Think also that it took three of us to write PowerShell in Depth.

There are a whole bunch of modules in Windows 2012 & 2012 R2 I haven’t had time to paly with yet. Add in the PowerShell functionality in SharePoint, Exchange, SQL Server plus all the other Microsoft and third party products and no one can know all there is to know about PowerShell.

One of the great joys of working PowerShell is that there is always something new to learn. Sure, you’re building on what you already know but even the core PowerShell engine can bring surprises.

I’d be highly suspicious of anyone claiming to know everything about PowerShell.

Time for D-CRUD?

I was thinking on the plane back from the PowerShell summit about the CRUD activities. They are a concept we have inherited from the database world:

C = Create

R = Read

U = Update

D= Delete

Create, Update and Delete correspond directly to the PowerShell verbs – New,Set and Remove respectively.

The Read action corresponds to the Get verb.

Well sort of.

Get-* is used in two distinct scenarios.  Firstly we know of an object and we we want to read its properties – for example:

Get-Process -Name powershell

We are reading the information about the PowerShell process. That corresponds directly to the Read action in the CRUD paradigm.

However, we also use Get* when we want to Discover the processes that are running:

Get-Process

In which case we are Discovering the processes that are running.

I think its time to update the CRUD concept and make it DCRUD where D stands for discovery.

Can I? Should I?–examples–legacy scripts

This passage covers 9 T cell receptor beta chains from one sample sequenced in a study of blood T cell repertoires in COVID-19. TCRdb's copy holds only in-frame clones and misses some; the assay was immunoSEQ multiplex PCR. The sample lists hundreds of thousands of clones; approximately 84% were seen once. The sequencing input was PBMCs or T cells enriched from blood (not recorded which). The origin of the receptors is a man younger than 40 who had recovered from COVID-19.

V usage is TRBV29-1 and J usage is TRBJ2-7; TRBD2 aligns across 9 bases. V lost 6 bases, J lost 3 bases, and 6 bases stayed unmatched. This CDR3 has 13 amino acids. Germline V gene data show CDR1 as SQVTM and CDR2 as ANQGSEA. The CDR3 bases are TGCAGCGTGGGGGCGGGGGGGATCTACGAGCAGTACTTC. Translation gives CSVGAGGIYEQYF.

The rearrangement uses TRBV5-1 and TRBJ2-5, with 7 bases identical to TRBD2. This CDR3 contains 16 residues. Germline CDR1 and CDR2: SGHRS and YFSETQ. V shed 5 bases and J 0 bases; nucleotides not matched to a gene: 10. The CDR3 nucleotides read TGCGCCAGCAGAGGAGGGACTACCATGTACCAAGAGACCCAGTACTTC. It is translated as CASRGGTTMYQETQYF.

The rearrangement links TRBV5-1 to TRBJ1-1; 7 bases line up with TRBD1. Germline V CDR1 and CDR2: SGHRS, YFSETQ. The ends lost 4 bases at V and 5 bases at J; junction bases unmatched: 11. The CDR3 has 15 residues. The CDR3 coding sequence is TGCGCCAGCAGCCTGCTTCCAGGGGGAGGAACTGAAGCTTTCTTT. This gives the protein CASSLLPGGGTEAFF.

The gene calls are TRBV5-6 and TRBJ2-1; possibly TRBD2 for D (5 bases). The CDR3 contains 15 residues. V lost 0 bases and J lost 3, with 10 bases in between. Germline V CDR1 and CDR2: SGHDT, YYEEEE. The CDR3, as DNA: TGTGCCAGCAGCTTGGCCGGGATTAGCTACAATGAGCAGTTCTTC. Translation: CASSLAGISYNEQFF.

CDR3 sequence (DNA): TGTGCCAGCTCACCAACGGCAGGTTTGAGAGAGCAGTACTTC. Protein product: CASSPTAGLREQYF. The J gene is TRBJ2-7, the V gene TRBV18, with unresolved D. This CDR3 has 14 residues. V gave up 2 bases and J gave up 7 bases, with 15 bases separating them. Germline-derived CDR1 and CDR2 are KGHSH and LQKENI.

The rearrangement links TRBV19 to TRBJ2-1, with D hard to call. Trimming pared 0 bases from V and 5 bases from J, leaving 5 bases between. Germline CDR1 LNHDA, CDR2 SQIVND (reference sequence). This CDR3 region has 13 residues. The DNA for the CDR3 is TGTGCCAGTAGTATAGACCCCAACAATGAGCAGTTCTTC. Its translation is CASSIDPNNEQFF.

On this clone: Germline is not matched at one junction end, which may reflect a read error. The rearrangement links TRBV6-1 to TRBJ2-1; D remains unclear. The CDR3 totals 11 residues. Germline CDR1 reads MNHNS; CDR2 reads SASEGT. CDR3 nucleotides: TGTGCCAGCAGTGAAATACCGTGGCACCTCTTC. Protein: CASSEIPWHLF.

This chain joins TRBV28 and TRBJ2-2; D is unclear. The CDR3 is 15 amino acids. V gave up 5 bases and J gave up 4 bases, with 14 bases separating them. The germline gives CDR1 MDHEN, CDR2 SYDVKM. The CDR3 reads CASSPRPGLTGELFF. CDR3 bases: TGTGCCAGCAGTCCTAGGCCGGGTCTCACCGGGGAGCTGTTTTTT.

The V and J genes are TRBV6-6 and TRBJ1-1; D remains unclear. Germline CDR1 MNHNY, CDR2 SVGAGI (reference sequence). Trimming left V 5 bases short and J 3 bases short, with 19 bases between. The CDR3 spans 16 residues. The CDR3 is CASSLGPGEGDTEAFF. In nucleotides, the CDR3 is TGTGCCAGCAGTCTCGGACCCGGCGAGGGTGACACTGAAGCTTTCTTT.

In this post http://msmvps.com/blogs/richardsiddaway/archive/2011/07/17/can-i-should-i.aspx I stated that PowerShell isn’t necessarily the right answer to every problem.

I was left a comment asking if I could expand.  I’ll do that over a series of short posts as I think of examples.

One of the first that comes to mind is legacy scripts.

VBScript never really caught on as a mainstream administration tool. There were a number of reasons for this:

  • non interactive
  • harder to use and debug
  • less information
  • less flexible
  • admins addicted to the GUI
  • less pressure on people i.e. more admins

However, a number of organisations created a significant number of scripts and performed some very clever stuff.

Now, the question for those organisations is this -

“PowerShell has appeared. Do I convert all those scripts, that work really well to PowerShell?”

 

My answer would be no!  Learn PowerShell first . Get really proficient. Develop new stuff in PowerShell and migrate the legacy scripts when they need an over haul (or you get some free timeSurprised smile) that way you get the best of both worlds and run the smallest risk when you come to migrate the legacy scripts.

Can I? Should I?

The question “Can I do X with PowerShell?” comes up very frequently.

PowerShell provides access to a huge range of functionality:

  • .NET
  • COM
  • WMI
  • Microsoft and third party products

Usually the answer is “Yes, you can”

BUT

What doesn’t seem to be considered so often is the question “Should I do X with PowerShell?”

If you don’t have alternatives then by all means try it but if there are better ways to accomplish the task then consider them.

If all you have is PowerShell everything looks like a script